Tuesday , 25 September 2018
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Stop manufacturing films, start creating them

Stop manufacturing films, start creating them

Odia filmmaker and National Award winner for cinematography, Amartya Bhattacharyya’s second feature film ‘Khyanikaa – The Lost Idea’ was the only Odia film in the Indian Panorama section of the 48th International Film Festival of India 2017. Khyanikaa was also premiered at Hidden Gems Film Festival in Canada. In conversation with the filmmaker, NT BUZZ finds out more

RAMANDEEP KAUR | NT BUZZ

 

  1. There are a very few independent feature films made in Odisha and ‘Khyanikaa’ is the only Odiya film in the Indian Panorama for IFFI this year. Tell us more about the filmmaking scene in Odisha.

Well, the filmmaking scene in Odisha is not very bright at this point of time. Although there were some excellent filmmakers and geniuses from Odisha such as Sushant Mishra, Manmohan Mahapatra, Nirad Mohapatra, the current state is not very good. This is because from all the films that are made, most of them are commercial films and the market has not really opened up to accept alternate cinema. There are not enough independent voices coming up from Odisha so that is a concern but he is sure that they will be able to cope very fast and in a very short time people will see a lot of Odiya films getting into the national and international arena.

 

  1. You call your films ‘psychodramas’. What draws your interests to such subjects?

I do call my films ‘psychodramas’ because when you talk about the characters and events that happen, every film tries to capture the physicality of things. Physicality here is to do with  what is happening, who is moving around. A character is defined by the physical actions that they do but I am discarding that; I will define a character by the psychoanalytic traits. I will psychoanalyse the trait and make the character a representation of his/her mind, not the body. I am calling it a psychodrama because it is a psychological drama and everything that is happening in the film is happening inside the mind of the actors, the body of the actor is not performing. So it is a complete anti-conventional approach towards filmmaking where people are more concerned about physical beings and a very concrete way of looking at things at every scene, action, characterisation. I am discarding all of those concepts and bringing in metaphors, idioms and psychoanalytical aspects to define a character which is very unique.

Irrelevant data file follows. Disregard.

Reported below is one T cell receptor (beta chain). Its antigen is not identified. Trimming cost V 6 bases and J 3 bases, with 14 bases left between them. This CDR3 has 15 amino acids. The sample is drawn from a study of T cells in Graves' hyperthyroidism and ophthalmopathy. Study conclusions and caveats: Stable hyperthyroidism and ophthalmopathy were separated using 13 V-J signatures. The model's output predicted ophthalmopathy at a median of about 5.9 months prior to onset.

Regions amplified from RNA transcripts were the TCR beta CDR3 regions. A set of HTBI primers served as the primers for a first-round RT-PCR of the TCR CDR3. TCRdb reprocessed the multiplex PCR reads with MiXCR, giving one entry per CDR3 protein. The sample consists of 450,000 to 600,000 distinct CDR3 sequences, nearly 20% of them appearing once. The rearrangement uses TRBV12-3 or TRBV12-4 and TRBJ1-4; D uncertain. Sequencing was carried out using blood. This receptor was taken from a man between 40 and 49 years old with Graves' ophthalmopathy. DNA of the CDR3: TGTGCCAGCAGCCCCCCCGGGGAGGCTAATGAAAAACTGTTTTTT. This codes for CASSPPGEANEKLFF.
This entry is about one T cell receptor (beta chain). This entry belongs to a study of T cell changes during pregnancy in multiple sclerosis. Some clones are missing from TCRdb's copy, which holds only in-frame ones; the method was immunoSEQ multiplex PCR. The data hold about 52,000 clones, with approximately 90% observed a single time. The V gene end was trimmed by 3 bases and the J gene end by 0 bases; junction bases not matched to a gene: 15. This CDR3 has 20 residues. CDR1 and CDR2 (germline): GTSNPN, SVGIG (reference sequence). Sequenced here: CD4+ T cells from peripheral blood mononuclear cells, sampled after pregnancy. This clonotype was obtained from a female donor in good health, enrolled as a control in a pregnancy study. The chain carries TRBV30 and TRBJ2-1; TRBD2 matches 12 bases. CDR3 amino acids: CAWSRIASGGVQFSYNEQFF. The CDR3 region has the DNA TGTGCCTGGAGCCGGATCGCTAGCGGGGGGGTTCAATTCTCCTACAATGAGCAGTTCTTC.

1. Can you tell us more about ‘Khyanikaa’? Were there too many expectations after your first film Capital I?

Yes, there were expectations from certain quarters because my films have really not reached the masses. But wherever it has reached it has got some critical acclaim and I am very happy about that. So yes, there were certain expectations and I hope I have lived up to them. ‘Khyanikaa – The Lost Idea’ is a very different film from ‘Capital I’ because it was a very dark and disturbing film. Khyanikaa is a very beautiful and soothing film.

 

  1. Any filmmakers/films that have inspired or influenced your work?

No. I love a lot of filmmakers like Luis Buñuel, Kim Ki-duk and from India I love Satyajit Ray, Adoor Gopalakrishnan, Buddhadeb Dasgupta; but I have not been influenced or inspired by any of them because I started making good serious films before I had watched any of their films. So I started making films in 2012 and only after 2014 or 2015 I started exploring works of world cinema. Therefore, I cannot say that I have been inspired by them. I have been inspired by life circumstances and all the social, economical pressures that really try to choke our voice.

 

  1. You are also the author of two Bengali books. Tell us something about your books?

I have written two books but they failed in the commercial market, again they were critically very successful. Some people loved it but it was not read by many people and I was very disheartened. But I would have never made a film had my books been successful. So it is a blessing, not a curse that my books failed to reach the masses. My books were on poetry – specifically on death, depression, loneliness and certain dark subjects and that did not appeal to the common people because they always think that poems are meant to be soothing, melodious, romantic; and because I am discarding all of them and I am trying to bring forth something which is of deeper substance, that is not acceptable to the masses. I have over 3000 unpublished poems. If you watch my films, all my films have a strong poetic sense and a lot of poetry in them. One of my short films called ‘Boba Mukhosh’ is a complete poem. I am actually playing tricks on the mind of people who do not want to read my poems; I am giving them same tonic through a different medium that is films.

 

Continued on page 3

 

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